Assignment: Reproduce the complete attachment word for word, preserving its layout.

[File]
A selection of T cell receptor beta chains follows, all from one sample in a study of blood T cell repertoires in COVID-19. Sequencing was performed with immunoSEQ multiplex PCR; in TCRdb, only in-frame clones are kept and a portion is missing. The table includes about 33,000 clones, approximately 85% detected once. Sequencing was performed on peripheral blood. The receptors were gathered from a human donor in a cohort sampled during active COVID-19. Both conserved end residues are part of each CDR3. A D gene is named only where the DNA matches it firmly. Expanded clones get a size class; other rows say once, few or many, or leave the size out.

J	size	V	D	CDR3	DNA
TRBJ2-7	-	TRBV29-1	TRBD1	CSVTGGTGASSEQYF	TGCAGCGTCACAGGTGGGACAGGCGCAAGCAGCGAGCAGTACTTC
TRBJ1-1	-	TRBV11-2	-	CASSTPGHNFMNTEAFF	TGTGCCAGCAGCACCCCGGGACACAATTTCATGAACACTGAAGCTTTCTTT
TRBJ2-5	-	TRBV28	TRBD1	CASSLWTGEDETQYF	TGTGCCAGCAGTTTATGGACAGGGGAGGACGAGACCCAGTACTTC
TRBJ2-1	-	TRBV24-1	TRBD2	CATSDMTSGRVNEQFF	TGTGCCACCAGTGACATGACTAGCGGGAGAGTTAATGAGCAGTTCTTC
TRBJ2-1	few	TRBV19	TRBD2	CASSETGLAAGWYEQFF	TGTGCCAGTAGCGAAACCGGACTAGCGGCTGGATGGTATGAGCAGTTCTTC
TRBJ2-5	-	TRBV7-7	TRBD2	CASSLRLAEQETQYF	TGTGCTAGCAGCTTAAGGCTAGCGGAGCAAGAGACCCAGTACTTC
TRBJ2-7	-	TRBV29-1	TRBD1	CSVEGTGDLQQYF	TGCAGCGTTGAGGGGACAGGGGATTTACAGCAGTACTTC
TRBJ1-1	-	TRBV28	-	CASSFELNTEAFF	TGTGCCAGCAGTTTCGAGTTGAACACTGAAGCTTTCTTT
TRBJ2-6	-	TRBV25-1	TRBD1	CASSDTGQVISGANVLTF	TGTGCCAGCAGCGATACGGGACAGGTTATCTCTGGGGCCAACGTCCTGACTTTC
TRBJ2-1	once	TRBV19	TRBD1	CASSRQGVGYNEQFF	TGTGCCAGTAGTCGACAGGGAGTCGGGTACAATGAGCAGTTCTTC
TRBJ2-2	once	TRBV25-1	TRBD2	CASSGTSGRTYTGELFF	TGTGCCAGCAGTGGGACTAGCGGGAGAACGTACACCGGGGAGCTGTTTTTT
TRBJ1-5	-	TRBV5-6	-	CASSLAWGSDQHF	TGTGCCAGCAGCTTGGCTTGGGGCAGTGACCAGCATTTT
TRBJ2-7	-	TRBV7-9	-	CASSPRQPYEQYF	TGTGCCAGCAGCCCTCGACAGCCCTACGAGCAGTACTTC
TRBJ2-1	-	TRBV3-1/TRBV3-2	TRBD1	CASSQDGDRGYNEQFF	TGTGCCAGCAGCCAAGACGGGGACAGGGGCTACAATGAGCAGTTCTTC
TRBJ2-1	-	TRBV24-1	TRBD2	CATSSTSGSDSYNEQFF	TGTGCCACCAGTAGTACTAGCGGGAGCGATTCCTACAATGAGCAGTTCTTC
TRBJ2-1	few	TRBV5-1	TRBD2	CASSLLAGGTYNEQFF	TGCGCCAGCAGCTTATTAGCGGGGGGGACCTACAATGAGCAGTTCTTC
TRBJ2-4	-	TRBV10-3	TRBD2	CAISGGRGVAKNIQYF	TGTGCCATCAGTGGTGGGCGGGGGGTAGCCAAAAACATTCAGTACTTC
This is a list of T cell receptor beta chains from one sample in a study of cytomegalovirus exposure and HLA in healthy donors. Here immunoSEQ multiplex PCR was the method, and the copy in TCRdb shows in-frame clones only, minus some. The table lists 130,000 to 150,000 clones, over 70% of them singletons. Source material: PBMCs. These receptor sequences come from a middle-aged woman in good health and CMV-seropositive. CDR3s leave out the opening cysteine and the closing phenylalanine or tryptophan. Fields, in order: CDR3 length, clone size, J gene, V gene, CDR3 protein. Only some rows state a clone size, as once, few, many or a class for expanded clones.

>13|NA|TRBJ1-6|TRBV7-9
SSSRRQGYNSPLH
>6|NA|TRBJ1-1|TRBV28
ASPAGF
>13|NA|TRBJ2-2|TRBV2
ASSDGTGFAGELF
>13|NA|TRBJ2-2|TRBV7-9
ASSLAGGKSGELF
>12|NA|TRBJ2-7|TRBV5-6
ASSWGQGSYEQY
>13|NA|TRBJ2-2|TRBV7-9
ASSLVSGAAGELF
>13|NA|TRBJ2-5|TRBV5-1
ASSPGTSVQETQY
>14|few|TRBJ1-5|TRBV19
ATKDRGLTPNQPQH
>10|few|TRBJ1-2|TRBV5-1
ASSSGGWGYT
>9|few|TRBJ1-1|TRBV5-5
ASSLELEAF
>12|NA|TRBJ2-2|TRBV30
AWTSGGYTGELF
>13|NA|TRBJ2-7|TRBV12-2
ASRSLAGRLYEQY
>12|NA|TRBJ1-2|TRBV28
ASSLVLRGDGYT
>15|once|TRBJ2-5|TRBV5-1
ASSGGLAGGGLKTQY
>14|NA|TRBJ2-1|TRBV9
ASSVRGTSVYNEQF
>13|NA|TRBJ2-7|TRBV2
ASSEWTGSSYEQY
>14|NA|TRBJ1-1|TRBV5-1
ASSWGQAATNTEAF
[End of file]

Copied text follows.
A selection of T cell receptor beta chains follows, all from one sample in a study of blood T cell repertoires in COVID-19. Sequencing was performed with immunoSEQ multiplex PCR; in TCRdb, only in-frame clones are kept and a portion is missing. The table includes about 33,000 clones, approximately 85% detected once. Sequencing was performed on peripheral blood. The receptors were gathered from a human donor in a cohort sampled during active COVID-19. Both conserved end residues are part of each CDR3. A D gene is named only where the DNA matches it firmly. Expanded clones get a size class; other rows say once, few or many, or leave the size out.

J	size	V	D	CDR3	DNA
TRBJ2-7	-	TRBV29-1	TRBD1	CSVTGGTGASSEQYF	TGCAGCGTCACAGGTGGGACAGGCGCAAGCAGCGAGCAGTACTTC
TRBJ1-1	-	TRBV11-2	-	CASSTPGHNFMNTEAFF	TGTGCCAGCAGCACCCCGGGACACAATTTCATGAACACTGAAGCTTTCTTT
TRBJ2-5	-	TRBV28	TRBD1	CASSLWTGEDETQYF	TGTGCCAGCAGTTTATGGACAGGGGAGGACGAGACCCAGTACTTC
TRBJ2-1	-	TRBV24-1	TRBD2	CATSDMTSGRVNEQFF	TGTGCCACCAGTGACATGACTAGCGGGAGAGTTAATGAGCAGTTCTTC
TRBJ2-1	few	TRBV19	TRBD2	CASSETGLAAGWYEQFF	TGTGCCAGTAGCGAAACCGGACTAGCGGCTGGATGGTATGAGCAGTTCTTC
TRBJ2-5	-	TRBV7-7	TRBD2	CASSLRLAEQETQYF	TGTGCTAGCAGCTTAAGGCTAGCGGAGCAAGAGACCCAGTACTTC
TRBJ2-7	-	TRBV29-1	TRBD1	CSVEGTGDLQQYF	TGCAGCGTTGAGGGGACAGGGGATTTACAGCAGTACTTC
TRBJ1-1	-	TRBV28	-	CASSFELNTEAFF	TGTGCCAGCAGTTTCGAGTTGAACACTGAAGCTTTCTTT
TRBJ2-6	-	TRBV25-1	TRBD1	CASSDTGQVISGANVLTF	TGTGCCAGCAGCGATACGGGACAGGTTATCTCTGGGGCCAACGTCCTGACTTTC
TRBJ2-1	once	TRBV19	TRBD1	CASSRQGVGYNEQFF	TGTGCCAGTAGTCGACAGGGAGTCGGGTACAATGAGCAGTTCTTC
TRBJ2-2	once	TRBV25-1	TRBD2	CASSGTSGRTYTGELFF	TGTGCCAGCAGTGGGACTAGCGGGAGAACGTACACCGGGGAGCTGTTTTTT
TRBJ1-5	-	TRBV5-6	-	CASSLAWGSDQHF	TGTGCCAGCAGCTTGGCTTGGGGCAGTGACCAGCATTTT
TRBJ2-7	-	TRBV7-9	-	CASSPRQPYEQYF	TGTGCCAGCAGCCCTCGACAGCCCTACGAGCAGTACTTC
TRBJ2-1	-	TRBV3-1/TRBV3-2	TRBD1	CASSQDGDRGYNEQFF	TGTGCCAGCAGCCAAGACGGGGACAGGGGCTACAATGAGCAGTTCTTC
TRBJ2-1	-	TRBV24-1	TRBD2	CATSSTSGSDSYNEQFF	TGTGCCACCAGTAGTACTAGCGGGAGCGATTCCTACAATGAGCAGTTCTTC
TRBJ2-1	few	TRBV5-1	TRBD2	CASSLLAGGTYNEQFF	TGCGCCAGCAGCTTATTAGCGGGGGGGACCTACAATGAGCAGTTCTTC
TRBJ2-4	-	TRBV10-3	TRBD2	CAISGGRGVAKNIQYF	TGTGCCATCAGTGGTGGGCGGGGGGTAGCCAAAAACATTCAGTACTTC
This is a list of T cell receptor beta chains from one sample in a study of cytomegalovirus exposure and HLA in healthy donors. Here immunoSEQ multiplex PCR was the method, and the copy in TCRdb shows in-frame clones only, minus some. The table lists 130,000 to 150,000 clones, over 70% of them singletons. Source material: PBMCs. These receptor sequences come from a middle-aged woman in good health and CMV-seropositive. CDR3s leave out the opening cysteine and the closing phenylalanine or tryptophan. Fields, in order: CDR3 length, clone size, J gene, V gene, CDR3 protein. Only some rows state a clone size, as once, few, many or a class for expanded clones.

>13|NA|TRBJ1-6|TRBV7-9
SSSRRQGYNSPLH
>6|NA|TRBJ1-1|TRBV28
ASPAGF
>13|NA|TRBJ2-2|TRBV2
ASSDGTGFAGELF
>13|NA|TRBJ2-2|TRBV7-9
ASSLAGGKSGELF
>12|NA|TRBJ2-7|TRBV5-6
ASSWGQGSYEQY
>13|NA|TRBJ2-2|TRBV7-9
ASSLVSGAAGELF
>13|NA|TRBJ2-5|TRBV5-1
ASSPGTSVQETQY
>14|few|TRBJ1-5|TRBV19
ATKDRGLTPNQPQH
>10|few|TRBJ1-2|TRBV5-1
ASSSGGWGYT
>9|few|TRBJ1-1|TRBV5-5
ASSLELEAF
>12|NA|TRBJ2-2|TRBV30
AWTSGGYTGELF
>13|NA|TRBJ2-7|TRBV12-2
ASRSLAGRLYEQY
>12|NA|TRBJ1-2|TRBV28
ASSLVLRGDGYT
>15|once|TRBJ2-5|TRBV5-1
ASSGGLAGGGLKTQY
>14|NA|TRBJ2-1|TRBV9
ASSVRGTSVYNEQF
>13|NA|TRBJ2-7|TRBV2
ASSEWTGSSYEQY
>14|NA|TRBJ1-1|TRBV5-1
ASSWGQAATNTEAF